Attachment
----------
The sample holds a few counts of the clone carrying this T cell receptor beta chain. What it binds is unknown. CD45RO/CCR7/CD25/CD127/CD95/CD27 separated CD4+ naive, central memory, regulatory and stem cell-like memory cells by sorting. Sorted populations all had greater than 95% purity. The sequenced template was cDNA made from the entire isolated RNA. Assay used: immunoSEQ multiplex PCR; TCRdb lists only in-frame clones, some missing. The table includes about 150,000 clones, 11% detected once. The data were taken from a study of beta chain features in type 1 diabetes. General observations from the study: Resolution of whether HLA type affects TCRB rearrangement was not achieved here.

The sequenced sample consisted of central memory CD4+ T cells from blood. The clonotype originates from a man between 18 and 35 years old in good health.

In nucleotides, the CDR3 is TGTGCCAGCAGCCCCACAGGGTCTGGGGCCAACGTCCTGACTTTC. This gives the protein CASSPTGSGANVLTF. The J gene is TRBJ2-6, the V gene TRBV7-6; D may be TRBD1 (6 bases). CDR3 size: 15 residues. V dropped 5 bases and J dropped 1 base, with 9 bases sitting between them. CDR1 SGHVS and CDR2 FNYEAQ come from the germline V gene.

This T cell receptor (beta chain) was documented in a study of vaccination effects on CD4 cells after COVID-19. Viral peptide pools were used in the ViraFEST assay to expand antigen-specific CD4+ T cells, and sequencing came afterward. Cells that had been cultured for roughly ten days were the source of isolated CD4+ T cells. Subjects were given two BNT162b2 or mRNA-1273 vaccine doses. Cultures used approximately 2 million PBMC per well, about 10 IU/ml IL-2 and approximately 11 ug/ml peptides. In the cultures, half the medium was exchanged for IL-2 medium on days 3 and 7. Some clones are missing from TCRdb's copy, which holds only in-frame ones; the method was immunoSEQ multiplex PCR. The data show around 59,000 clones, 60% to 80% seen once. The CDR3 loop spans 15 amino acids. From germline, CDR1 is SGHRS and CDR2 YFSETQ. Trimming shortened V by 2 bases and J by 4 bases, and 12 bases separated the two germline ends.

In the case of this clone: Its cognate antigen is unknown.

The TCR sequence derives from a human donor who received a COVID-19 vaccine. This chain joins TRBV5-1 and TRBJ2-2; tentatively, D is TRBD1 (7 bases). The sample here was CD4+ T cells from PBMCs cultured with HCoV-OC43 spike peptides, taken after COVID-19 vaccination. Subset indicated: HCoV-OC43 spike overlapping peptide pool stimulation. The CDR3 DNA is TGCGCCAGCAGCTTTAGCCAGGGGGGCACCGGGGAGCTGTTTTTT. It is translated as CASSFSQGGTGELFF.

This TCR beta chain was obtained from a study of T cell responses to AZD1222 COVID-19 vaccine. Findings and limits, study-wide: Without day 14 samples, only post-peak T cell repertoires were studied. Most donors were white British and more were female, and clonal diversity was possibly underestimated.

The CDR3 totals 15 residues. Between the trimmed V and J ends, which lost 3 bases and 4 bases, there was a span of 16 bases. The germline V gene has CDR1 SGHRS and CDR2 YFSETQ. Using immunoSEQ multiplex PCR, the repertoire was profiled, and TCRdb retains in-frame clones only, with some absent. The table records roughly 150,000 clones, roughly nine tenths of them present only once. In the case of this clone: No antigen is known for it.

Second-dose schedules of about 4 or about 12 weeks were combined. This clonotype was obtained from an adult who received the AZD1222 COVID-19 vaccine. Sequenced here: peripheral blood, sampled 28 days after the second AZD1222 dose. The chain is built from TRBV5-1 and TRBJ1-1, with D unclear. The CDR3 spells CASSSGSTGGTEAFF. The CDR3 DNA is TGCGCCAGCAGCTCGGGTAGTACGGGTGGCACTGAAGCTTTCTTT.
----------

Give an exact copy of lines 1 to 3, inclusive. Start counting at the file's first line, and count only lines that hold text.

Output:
The sample holds a few counts of the clone carrying this T cell receptor beta chain. What it binds is unknown. CD45RO/CCR7/CD25/CD127/CD95/CD27 separated CD4+ naive, central memory, regulatory and stem cell-like memory cells by sorting. Sorted populations all had greater than 95% purity. The sequenced template was cDNA made from the entire isolated RNA. Assay used: immunoSEQ multiplex PCR; TCRdb lists only in-frame clones, some missing. The table includes about 150,000 clones, 11% detected once. The data were taken from a study of beta chain features in type 1 diabetes. General observations from the study: Resolution of whether HLA type affects TCRB rearrangement was not achieved here.

The sequenced sample consisted of central memory CD4+ T cells from blood. The clonotype originates from a man between 18 and 35 years old in good health.

In nucleotides, the CDR3 is TGTGCCAGCAGCCCCACAGGGTCTGGGGCCAACGTCCTGACTTTC. This gives the protein CASSPTGSGANVLTF. The J gene is TRBJ2-6, the V gene TRBV7-6; D may be TRBD1 (6 bases). CDR3 size: 15 residues. V dropped 5 bases and J dropped 1 base, with 9 bases sitting between them. CDR1 SGHVS and CDR2 FNYEAQ come from the germline V gene.